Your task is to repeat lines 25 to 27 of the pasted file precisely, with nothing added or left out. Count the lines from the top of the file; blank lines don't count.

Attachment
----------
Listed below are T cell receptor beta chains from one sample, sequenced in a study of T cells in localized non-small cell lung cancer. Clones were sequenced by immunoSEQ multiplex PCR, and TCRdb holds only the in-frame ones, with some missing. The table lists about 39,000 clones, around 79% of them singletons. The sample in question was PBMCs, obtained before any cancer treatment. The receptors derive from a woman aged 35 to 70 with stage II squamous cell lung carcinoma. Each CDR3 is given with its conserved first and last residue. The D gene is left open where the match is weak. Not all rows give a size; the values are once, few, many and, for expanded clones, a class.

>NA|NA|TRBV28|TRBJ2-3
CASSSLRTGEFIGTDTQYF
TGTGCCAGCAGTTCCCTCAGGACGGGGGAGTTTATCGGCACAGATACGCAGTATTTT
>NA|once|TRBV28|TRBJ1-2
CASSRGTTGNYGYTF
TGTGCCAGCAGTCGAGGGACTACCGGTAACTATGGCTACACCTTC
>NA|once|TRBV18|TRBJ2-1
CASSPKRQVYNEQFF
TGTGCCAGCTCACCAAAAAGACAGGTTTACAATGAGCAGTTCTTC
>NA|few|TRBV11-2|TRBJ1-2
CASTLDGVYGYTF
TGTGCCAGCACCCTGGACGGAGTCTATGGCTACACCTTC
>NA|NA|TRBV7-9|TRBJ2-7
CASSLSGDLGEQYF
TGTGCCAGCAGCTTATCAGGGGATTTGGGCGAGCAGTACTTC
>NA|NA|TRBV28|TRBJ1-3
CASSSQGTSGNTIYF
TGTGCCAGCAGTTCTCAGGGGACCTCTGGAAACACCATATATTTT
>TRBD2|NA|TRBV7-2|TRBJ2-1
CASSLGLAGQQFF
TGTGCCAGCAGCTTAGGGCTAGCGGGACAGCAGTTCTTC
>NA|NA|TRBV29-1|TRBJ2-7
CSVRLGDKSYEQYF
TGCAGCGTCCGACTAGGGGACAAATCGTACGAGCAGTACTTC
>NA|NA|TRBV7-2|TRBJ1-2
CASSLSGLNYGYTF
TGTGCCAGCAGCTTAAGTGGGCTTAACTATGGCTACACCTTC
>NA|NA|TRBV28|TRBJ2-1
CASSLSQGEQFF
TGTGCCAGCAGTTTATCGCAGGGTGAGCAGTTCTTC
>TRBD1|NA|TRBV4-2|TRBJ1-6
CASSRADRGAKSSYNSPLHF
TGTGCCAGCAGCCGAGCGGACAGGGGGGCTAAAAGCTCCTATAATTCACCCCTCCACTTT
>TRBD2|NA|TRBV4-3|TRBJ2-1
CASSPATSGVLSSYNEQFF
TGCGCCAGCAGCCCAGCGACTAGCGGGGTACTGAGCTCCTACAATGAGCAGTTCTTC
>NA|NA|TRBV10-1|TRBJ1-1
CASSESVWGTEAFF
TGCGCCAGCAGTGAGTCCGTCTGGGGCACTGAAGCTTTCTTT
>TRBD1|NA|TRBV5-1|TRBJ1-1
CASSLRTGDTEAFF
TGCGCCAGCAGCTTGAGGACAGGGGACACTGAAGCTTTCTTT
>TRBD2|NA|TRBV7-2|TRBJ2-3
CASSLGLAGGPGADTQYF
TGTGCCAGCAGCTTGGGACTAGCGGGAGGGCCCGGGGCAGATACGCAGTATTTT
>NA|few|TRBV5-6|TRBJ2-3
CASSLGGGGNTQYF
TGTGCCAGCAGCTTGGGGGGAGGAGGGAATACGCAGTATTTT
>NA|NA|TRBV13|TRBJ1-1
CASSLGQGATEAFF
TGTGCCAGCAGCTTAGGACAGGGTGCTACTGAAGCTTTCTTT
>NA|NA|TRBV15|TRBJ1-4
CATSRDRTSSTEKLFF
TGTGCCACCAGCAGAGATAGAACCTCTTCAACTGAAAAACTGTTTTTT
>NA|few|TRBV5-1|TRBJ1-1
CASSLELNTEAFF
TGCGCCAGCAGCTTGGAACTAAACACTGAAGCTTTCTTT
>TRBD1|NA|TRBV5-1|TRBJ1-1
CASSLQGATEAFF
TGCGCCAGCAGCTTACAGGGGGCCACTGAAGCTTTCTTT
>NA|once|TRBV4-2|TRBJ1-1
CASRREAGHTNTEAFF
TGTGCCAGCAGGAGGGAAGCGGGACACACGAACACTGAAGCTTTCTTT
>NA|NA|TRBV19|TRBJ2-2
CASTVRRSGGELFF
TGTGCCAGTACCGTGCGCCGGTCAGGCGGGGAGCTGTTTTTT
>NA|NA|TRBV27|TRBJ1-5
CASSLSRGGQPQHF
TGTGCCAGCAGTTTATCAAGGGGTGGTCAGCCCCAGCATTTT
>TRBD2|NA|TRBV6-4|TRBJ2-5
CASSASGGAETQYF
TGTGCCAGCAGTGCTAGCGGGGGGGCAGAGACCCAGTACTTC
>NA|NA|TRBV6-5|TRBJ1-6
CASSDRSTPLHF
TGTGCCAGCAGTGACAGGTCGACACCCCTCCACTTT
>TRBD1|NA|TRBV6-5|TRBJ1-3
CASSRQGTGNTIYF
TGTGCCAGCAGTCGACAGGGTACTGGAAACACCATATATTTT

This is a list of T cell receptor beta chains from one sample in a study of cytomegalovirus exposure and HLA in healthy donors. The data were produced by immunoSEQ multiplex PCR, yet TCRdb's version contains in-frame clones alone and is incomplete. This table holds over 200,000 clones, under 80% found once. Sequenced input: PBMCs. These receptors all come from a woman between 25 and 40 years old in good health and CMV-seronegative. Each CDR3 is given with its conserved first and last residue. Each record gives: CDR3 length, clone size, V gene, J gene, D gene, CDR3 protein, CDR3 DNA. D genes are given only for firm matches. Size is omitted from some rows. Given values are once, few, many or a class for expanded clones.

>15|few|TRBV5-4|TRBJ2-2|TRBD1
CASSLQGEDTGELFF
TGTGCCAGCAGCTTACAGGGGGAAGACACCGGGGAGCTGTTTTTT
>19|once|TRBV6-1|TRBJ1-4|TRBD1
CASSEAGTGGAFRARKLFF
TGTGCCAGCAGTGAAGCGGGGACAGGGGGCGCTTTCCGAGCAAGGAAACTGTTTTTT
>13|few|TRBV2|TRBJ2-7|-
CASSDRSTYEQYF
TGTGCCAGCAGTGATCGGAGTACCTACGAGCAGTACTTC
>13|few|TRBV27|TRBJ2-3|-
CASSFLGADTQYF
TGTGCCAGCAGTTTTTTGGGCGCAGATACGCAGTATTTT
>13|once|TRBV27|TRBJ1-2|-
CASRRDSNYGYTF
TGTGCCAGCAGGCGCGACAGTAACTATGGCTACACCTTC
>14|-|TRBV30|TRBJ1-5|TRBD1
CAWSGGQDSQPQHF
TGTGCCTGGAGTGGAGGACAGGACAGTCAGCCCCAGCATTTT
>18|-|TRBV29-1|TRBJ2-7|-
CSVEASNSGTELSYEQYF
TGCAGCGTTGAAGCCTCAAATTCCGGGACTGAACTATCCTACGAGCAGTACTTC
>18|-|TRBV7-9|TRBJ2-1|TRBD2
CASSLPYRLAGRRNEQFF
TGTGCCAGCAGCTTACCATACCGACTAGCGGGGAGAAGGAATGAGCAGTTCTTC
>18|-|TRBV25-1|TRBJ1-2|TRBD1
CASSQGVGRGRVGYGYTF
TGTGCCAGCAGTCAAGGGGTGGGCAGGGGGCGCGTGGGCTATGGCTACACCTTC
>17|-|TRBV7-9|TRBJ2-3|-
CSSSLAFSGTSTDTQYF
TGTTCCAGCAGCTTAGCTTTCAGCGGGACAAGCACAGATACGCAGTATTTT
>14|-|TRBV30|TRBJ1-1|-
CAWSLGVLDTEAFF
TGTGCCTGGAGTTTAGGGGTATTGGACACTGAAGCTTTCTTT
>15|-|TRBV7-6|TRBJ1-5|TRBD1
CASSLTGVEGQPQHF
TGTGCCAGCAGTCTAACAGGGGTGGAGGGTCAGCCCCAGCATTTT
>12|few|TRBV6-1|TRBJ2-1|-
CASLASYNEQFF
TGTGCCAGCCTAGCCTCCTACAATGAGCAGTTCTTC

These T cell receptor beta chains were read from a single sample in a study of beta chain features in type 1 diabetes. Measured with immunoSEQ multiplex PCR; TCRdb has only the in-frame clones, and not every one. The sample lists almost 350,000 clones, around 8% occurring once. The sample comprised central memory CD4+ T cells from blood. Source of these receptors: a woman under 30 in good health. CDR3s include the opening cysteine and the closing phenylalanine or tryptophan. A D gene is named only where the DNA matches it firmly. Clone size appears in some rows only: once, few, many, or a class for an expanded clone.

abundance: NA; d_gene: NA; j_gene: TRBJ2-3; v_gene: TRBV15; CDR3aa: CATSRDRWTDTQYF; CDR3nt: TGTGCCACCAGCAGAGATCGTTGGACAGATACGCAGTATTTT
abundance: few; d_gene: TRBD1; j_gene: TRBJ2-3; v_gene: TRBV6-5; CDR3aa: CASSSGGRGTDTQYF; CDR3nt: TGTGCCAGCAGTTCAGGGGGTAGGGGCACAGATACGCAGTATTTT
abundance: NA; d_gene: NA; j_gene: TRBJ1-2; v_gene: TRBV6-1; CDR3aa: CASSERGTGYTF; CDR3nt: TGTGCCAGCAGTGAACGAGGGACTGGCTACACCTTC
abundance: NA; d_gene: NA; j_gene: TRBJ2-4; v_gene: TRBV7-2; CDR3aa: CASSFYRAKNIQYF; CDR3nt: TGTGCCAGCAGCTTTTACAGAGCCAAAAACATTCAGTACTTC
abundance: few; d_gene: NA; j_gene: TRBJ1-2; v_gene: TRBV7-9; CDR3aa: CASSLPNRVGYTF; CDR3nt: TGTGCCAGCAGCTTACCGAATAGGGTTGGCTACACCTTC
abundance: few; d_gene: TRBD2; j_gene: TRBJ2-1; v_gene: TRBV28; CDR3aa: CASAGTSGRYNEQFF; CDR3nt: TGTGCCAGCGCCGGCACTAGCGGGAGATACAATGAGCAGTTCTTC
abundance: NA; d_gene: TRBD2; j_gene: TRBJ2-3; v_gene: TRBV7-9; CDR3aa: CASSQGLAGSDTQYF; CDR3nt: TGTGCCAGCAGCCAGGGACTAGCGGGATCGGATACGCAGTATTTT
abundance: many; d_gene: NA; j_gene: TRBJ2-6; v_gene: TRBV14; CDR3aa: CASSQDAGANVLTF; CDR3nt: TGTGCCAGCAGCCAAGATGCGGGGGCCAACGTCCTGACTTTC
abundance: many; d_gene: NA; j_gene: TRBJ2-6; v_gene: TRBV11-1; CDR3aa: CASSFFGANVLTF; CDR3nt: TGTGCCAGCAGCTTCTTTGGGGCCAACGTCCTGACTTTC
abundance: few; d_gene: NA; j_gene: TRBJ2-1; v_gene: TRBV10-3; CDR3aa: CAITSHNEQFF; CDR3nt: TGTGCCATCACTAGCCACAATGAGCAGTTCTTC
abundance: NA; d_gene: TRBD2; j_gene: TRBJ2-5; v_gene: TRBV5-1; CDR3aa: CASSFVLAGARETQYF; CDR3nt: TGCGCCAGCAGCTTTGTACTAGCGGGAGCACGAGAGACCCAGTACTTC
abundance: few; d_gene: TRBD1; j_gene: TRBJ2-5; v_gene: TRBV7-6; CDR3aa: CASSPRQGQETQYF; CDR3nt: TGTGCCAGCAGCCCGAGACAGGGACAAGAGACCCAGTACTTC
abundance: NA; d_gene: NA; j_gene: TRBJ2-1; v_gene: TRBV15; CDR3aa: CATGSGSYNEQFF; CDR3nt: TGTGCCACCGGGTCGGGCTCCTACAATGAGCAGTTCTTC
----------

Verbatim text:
TGCAGCGTCCGACTAGGGGACAAATCGTACGAGCAGTACTTC
>NA|NA|TRBV7-2|TRBJ1-2
CASSLSGLNYGYTF